Anyone who has struggled in math knows the frustration of not knowing how to go about solving a problem. Whether the math struggle comes from confusion, difficulty with numbers, and/or simple lack of motivation, the struggle is the same. Here are eight strategies that often help address some of the root causes of problems in math.
Help them visualize
Many students who have difficulty working with numbers will benefit from seeing the problem in a different way. These students do much better with pictures, diagrams, and charts than simple equations, number sentences, and written-out word problems. Sometimes it helps to allow (or encourage) students to draw problems out themselves, and sometimes they do better when you provide visuals for them.
Teach the ‘why’
Teaching students the underlying logic behind math formulas and processes is always important. However, students who struggle to remember formulas and steps especially benefit from developing a deep understanding of the “why.” While this takes time—often a considerable amount of it—it is well worth the investment for students to feel empowered with understanding the reasons behind each mathematical process.
Lots of students benefit from seeing and practicing skills more than once. Reviewing skills is a natural and necessary part of working toward mastery of any skill. Students with dyscalculia or other math-related learning disabilities will need even more frequent review of previously learned skills.
Talk it out
Letting students talk about math with you and with each other is a great way to differentiate the math process, and can help them express their thinking in a way that doesn’t require them to labor over writing or organizing thoughts on the page. Conversely, hearing others think through their math process can expose students to new insights and ways of thinking.
Show, don’t tell
With the best of intentions, many of us think that after the initial modeling of a skill, students should practice solving problems themselves. When they need help, we may give them verbal prompts or hints about what to do next, but we wouldn’t dream of doing the work for them. While of course it’s true that students need opportunities for practice in order to gain confidence and mastery, students who find math challenging will likely need those skills modeled over and over again, sometimes over the course of days, weeks, or even the school year.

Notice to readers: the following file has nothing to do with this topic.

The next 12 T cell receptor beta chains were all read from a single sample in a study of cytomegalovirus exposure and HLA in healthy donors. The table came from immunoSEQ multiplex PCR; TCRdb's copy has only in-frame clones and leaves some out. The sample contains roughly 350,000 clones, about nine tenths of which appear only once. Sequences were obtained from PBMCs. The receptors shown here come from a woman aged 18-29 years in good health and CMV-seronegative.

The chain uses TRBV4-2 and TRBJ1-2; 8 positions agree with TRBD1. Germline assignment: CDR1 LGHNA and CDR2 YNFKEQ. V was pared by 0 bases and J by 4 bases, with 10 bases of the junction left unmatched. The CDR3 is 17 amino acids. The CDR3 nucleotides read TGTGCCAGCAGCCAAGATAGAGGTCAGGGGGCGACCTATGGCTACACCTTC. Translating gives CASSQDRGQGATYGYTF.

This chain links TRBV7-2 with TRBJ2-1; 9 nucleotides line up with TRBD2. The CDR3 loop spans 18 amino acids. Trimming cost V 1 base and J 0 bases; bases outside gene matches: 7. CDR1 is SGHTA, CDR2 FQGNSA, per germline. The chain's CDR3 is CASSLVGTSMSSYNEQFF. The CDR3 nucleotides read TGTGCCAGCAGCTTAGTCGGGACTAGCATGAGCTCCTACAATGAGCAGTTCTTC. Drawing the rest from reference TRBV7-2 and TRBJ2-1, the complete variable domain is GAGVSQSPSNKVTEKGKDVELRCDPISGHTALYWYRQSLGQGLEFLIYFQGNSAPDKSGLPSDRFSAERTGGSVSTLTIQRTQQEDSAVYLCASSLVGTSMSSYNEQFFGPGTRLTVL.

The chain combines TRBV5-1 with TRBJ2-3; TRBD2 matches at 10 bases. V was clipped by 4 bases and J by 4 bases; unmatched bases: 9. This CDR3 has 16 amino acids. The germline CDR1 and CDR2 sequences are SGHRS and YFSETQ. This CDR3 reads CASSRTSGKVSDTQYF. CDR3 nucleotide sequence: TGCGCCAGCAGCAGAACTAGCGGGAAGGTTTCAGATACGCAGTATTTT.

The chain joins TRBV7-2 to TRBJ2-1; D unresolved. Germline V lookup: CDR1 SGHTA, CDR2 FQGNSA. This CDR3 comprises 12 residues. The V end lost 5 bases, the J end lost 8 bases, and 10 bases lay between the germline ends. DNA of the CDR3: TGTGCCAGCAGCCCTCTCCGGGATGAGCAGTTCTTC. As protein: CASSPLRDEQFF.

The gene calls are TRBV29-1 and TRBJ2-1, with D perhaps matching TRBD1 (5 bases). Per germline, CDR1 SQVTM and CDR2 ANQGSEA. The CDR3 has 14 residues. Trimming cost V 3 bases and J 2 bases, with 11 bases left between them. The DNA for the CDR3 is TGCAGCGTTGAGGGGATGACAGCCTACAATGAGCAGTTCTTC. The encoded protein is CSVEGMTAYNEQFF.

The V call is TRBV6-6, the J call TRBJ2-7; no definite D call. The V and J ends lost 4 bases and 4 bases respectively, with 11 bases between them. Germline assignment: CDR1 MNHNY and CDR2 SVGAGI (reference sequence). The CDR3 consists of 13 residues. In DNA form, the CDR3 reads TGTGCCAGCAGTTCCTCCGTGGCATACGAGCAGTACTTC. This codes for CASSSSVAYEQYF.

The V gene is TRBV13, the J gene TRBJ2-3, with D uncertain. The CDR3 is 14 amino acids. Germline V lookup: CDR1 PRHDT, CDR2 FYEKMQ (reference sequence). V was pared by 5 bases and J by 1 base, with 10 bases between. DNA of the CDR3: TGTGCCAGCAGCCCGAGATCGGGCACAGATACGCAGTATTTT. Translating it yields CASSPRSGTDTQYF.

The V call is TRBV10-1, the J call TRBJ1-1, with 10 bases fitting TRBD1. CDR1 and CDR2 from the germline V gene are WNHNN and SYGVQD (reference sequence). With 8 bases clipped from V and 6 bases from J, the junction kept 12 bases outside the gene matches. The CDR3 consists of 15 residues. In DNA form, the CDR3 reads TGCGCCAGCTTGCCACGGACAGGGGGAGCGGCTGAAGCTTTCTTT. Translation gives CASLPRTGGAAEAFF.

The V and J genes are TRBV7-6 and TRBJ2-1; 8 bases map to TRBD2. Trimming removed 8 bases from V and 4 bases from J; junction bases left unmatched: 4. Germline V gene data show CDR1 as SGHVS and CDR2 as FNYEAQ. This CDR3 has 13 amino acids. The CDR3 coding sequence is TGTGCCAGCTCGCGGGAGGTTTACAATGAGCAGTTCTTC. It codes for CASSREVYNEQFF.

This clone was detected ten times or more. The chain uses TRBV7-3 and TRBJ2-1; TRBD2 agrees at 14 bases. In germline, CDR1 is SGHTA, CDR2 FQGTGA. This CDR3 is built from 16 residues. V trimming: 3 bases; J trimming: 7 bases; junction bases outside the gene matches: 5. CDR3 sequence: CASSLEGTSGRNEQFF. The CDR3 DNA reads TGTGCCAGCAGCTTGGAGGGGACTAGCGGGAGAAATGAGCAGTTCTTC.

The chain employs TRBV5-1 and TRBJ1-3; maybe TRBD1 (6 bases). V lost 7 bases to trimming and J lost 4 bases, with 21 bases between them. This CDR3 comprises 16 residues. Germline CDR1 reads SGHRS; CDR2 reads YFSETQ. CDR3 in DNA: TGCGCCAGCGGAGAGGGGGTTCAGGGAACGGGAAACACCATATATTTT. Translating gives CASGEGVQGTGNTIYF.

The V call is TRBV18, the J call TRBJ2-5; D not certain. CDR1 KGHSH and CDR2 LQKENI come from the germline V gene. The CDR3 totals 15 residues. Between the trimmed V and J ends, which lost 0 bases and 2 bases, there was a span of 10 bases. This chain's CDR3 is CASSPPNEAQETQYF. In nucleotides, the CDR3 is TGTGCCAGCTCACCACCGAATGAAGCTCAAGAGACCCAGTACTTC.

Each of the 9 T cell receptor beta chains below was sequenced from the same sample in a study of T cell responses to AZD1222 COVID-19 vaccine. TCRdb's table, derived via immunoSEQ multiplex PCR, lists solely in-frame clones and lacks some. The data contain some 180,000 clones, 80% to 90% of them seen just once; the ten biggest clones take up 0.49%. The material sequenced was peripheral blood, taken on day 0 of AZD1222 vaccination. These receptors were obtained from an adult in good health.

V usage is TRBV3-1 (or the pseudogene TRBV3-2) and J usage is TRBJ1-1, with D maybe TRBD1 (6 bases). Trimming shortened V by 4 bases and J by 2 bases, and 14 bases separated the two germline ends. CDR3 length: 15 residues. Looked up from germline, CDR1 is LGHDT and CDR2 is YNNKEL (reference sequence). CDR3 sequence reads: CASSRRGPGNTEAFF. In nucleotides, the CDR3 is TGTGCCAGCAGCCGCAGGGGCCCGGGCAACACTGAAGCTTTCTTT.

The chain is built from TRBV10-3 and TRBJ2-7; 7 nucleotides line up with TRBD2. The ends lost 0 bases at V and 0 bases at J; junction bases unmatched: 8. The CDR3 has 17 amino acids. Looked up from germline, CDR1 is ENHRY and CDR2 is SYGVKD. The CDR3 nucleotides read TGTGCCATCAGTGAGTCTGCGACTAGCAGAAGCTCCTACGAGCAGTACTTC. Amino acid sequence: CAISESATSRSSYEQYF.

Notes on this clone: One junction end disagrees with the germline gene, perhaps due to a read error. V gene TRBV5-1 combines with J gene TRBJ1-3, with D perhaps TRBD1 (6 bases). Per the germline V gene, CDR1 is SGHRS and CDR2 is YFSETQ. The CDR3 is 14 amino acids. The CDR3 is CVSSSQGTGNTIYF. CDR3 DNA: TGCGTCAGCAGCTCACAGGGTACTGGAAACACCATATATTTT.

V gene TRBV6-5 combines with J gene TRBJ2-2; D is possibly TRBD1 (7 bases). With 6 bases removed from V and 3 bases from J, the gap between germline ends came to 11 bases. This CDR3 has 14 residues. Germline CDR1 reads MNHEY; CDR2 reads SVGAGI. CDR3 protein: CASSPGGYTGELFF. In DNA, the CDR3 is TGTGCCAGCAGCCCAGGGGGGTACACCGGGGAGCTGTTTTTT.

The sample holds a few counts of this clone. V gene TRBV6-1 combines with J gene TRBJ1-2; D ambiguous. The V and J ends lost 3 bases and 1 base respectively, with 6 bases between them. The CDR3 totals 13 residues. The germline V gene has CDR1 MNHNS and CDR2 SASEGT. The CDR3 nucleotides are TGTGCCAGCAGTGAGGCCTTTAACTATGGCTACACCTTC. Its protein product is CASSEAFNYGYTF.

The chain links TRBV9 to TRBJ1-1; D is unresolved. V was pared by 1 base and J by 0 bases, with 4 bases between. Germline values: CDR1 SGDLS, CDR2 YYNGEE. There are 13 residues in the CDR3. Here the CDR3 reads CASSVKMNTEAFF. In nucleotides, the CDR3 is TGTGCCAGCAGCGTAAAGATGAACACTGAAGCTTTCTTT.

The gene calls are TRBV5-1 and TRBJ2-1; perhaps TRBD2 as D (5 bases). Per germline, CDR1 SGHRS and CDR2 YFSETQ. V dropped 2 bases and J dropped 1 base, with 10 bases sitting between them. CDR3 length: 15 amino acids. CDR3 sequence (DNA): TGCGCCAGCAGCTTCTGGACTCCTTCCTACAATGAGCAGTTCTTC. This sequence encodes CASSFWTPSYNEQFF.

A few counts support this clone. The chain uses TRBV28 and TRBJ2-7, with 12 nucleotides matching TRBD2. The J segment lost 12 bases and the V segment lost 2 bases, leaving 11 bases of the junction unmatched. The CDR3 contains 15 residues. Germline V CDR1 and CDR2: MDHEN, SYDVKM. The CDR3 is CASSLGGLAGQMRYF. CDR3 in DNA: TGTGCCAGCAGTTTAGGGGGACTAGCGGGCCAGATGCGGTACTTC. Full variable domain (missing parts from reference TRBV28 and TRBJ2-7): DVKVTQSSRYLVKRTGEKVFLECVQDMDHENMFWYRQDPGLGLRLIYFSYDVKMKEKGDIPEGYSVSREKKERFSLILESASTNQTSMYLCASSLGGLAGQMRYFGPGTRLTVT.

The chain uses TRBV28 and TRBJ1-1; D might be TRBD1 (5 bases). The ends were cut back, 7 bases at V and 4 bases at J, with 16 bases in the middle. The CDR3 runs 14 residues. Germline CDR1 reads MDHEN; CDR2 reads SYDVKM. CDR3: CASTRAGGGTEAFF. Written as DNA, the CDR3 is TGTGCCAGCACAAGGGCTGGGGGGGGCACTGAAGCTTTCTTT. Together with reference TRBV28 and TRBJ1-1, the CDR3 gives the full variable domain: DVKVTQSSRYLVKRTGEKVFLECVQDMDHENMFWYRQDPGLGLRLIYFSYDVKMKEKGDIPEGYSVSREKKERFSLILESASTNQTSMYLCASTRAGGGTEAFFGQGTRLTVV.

One trait virtually all struggling math students share is a lack of confidence in math. The best way to help build their self-esteem and motivation is by always focusing first on their strengths. Notice progress they’ve made, no matter how small, and make a point of celebrating it. Ensure that your enthusiasm is authentic and doesn’t seem forced—they’ll notice.
Give students of all ages opportunities to practice math concepts using hands-on tools and manipulatives. This strategy is often associated mainly with younger students, but older students can benefit from hands-on math practice, too. Kinesthetic learners exist in all grades and at all ages, not just early Elementary. So don’t shy away from using manipulatives with older students.
Finally, don’t underestimate the power of peer-to-peer language. While of course you are the expert in delivering instruction the first time students learn a skill (as well as many subsequent times), students often find ways of explaining and reinforcing concepts that tend to click with peers more quickly than our explanations can. This can be done discreetly through proximal partnerships and grouping. That is, by placing students together who work within a similar, but not exactly equal, level of ability. These groups and partnerships should not be presented as opportunities for re-teaching. Instead, students should be given tasks and assignments to work on together that allow for authentic, deep learning to take place.